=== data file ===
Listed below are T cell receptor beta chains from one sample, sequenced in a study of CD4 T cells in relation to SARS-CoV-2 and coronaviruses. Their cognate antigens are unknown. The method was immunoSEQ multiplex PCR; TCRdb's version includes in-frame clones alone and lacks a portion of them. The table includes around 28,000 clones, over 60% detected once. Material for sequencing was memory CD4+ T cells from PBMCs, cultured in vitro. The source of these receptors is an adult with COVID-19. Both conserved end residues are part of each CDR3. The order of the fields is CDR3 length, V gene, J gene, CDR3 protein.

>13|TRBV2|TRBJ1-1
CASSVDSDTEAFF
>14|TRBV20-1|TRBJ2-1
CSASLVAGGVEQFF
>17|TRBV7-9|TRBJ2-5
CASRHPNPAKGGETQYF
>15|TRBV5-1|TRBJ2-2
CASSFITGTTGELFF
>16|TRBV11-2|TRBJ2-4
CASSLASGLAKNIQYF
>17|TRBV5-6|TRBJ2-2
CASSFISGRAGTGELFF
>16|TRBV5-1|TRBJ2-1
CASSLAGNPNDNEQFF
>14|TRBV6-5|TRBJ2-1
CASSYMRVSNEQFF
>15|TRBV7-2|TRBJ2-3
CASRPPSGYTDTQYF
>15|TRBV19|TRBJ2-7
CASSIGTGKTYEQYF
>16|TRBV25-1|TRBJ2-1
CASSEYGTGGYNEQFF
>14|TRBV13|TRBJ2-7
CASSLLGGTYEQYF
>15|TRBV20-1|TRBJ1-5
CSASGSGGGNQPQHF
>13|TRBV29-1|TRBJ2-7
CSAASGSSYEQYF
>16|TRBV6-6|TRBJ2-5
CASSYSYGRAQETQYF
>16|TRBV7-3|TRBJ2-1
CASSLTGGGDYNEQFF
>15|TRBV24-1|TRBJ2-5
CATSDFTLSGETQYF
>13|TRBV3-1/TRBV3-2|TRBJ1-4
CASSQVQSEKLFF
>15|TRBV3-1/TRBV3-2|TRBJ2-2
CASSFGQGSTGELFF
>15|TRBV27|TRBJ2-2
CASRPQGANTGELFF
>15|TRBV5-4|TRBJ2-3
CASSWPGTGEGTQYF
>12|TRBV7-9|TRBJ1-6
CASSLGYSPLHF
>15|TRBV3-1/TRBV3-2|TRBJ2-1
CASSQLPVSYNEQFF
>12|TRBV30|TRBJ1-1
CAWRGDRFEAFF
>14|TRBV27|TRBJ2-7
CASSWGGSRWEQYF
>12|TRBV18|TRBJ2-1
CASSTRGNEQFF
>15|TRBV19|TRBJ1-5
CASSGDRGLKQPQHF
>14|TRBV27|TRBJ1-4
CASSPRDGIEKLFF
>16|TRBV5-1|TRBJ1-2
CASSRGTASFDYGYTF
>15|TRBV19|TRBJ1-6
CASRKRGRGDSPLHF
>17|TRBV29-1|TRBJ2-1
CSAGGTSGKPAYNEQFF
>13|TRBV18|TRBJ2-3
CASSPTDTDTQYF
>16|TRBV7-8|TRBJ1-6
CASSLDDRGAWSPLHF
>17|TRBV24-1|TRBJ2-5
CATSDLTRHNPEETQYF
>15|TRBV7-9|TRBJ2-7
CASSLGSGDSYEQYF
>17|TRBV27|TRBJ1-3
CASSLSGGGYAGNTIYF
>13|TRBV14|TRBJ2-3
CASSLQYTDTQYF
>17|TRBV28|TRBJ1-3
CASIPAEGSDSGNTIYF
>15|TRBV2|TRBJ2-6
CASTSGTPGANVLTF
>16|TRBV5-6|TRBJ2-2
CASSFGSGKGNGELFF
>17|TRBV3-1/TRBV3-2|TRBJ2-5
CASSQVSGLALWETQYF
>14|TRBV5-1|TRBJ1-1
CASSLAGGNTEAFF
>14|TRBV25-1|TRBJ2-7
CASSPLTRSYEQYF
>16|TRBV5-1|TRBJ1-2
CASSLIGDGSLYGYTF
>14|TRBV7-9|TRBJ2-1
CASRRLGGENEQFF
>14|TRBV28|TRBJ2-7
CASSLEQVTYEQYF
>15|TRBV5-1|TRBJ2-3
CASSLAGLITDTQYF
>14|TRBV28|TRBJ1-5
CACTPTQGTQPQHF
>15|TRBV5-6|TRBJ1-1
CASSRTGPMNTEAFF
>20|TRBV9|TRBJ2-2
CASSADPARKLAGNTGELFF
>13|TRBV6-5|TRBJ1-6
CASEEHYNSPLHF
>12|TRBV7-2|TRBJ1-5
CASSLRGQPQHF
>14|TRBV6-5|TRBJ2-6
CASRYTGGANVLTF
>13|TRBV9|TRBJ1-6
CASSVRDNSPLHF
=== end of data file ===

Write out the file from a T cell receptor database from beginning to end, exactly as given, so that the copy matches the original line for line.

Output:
Listed below are T cell receptor beta chains from one sample, sequenced in a study of CD4 T cells in relation to SARS-CoV-2 and coronaviruses. Their cognate antigens are unknown. The method was immunoSEQ multiplex PCR; TCRdb's version includes in-frame clones alone and lacks a portion of them. The table includes around 28,000 clones, over 60% detected once. Material for sequencing was memory CD4+ T cells from PBMCs, cultured in vitro. The source of these receptors is an adult with COVID-19. Both conserved end residues are part of each CDR3. The order of the fields is CDR3 length, V gene, J gene, CDR3 protein.

>13|TRBV2|TRBJ1-1
CASSVDSDTEAFF
>14|TRBV20-1|TRBJ2-1
CSASLVAGGVEQFF
>17|TRBV7-9|TRBJ2-5
CASRHPNPAKGGETQYF
>15|TRBV5-1|TRBJ2-2
CASSFITGTTGELFF
>16|TRBV11-2|TRBJ2-4
CASSLASGLAKNIQYF
>17|TRBV5-6|TRBJ2-2
CASSFISGRAGTGELFF
>16|TRBV5-1|TRBJ2-1
CASSLAGNPNDNEQFF
>14|TRBV6-5|TRBJ2-1
CASSYMRVSNEQFF
>15|TRBV7-2|TRBJ2-3
CASRPPSGYTDTQYF
>15|TRBV19|TRBJ2-7
CASSIGTGKTYEQYF
>16|TRBV25-1|TRBJ2-1
CASSEYGTGGYNEQFF
>14|TRBV13|TRBJ2-7
CASSLLGGTYEQYF
>15|TRBV20-1|TRBJ1-5
CSASGSGGGNQPQHF
>13|TRBV29-1|TRBJ2-7
CSAASGSSYEQYF
>16|TRBV6-6|TRBJ2-5
CASSYSYGRAQETQYF
>16|TRBV7-3|TRBJ2-1
CASSLTGGGDYNEQFF
>15|TRBV24-1|TRBJ2-5
CATSDFTLSGETQYF
>13|TRBV3-1/TRBV3-2|TRBJ1-4
CASSQVQSEKLFF
>15|TRBV3-1/TRBV3-2|TRBJ2-2
CASSFGQGSTGELFF
>15|TRBV27|TRBJ2-2
CASRPQGANTGELFF
>15|TRBV5-4|TRBJ2-3
CASSWPGTGEGTQYF
>12|TRBV7-9|TRBJ1-6
CASSLGYSPLHF
>15|TRBV3-1/TRBV3-2|TRBJ2-1
CASSQLPVSYNEQFF
>12|TRBV30|TRBJ1-1
CAWRGDRFEAFF
>14|TRBV27|TRBJ2-7
CASSWGGSRWEQYF
>12|TRBV18|TRBJ2-1
CASSTRGNEQFF
>15|TRBV19|TRBJ1-5
CASSGDRGLKQPQHF
>14|TRBV27|TRBJ1-4
CASSPRDGIEKLFF
>16|TRBV5-1|TRBJ1-2
CASSRGTASFDYGYTF
>15|TRBV19|TRBJ1-6
CASRKRGRGDSPLHF
>17|TRBV29-1|TRBJ2-1
CSAGGTSGKPAYNEQFF
>13|TRBV18|TRBJ2-3
CASSPTDTDTQYF
>16|TRBV7-8|TRBJ1-6
CASSLDDRGAWSPLHF
>17|TRBV24-1|TRBJ2-5
CATSDLTRHNPEETQYF
>15|TRBV7-9|TRBJ2-7
CASSLGSGDSYEQYF
>17|TRBV27|TRBJ1-3
CASSLSGGGYAGNTIYF
>13|TRBV14|TRBJ2-3
CASSLQYTDTQYF
>17|TRBV28|TRBJ1-3
CASIPAEGSDSGNTIYF
>15|TRBV2|TRBJ2-6
CASTSGTPGANVLTF
>16|TRBV5-6|TRBJ2-2
CASSFGSGKGNGELFF
>17|TRBV3-1/TRBV3-2|TRBJ2-5
CASSQVSGLALWETQYF
>14|TRBV5-1|TRBJ1-1
CASSLAGGNTEAFF
>14|TRBV25-1|TRBJ2-7
CASSPLTRSYEQYF
>16|TRBV5-1|TRBJ1-2
CASSLIGDGSLYGYTF
>14|TRBV7-9|TRBJ2-1
CASRRLGGENEQFF
>14|TRBV28|TRBJ2-7
CASSLEQVTYEQYF
>15|TRBV5-1|TRBJ2-3
CASSLAGLITDTQYF
>14|TRBV28|TRBJ1-5
CACTPTQGTQPQHF
>15|TRBV5-6|TRBJ1-1
CASSRTGPMNTEAFF
>20|TRBV9|TRBJ2-2
CASSADPARKLAGNTGELFF
>13|TRBV6-5|TRBJ1-6
CASEEHYNSPLHF
>12|TRBV7-2|TRBJ1-5
CASSLRGQPQHF
>14|TRBV6-5|TRBJ2-6
CASRYTGGANVLTF
>13|TRBV9|TRBJ1-6
CASSVRDNSPLHF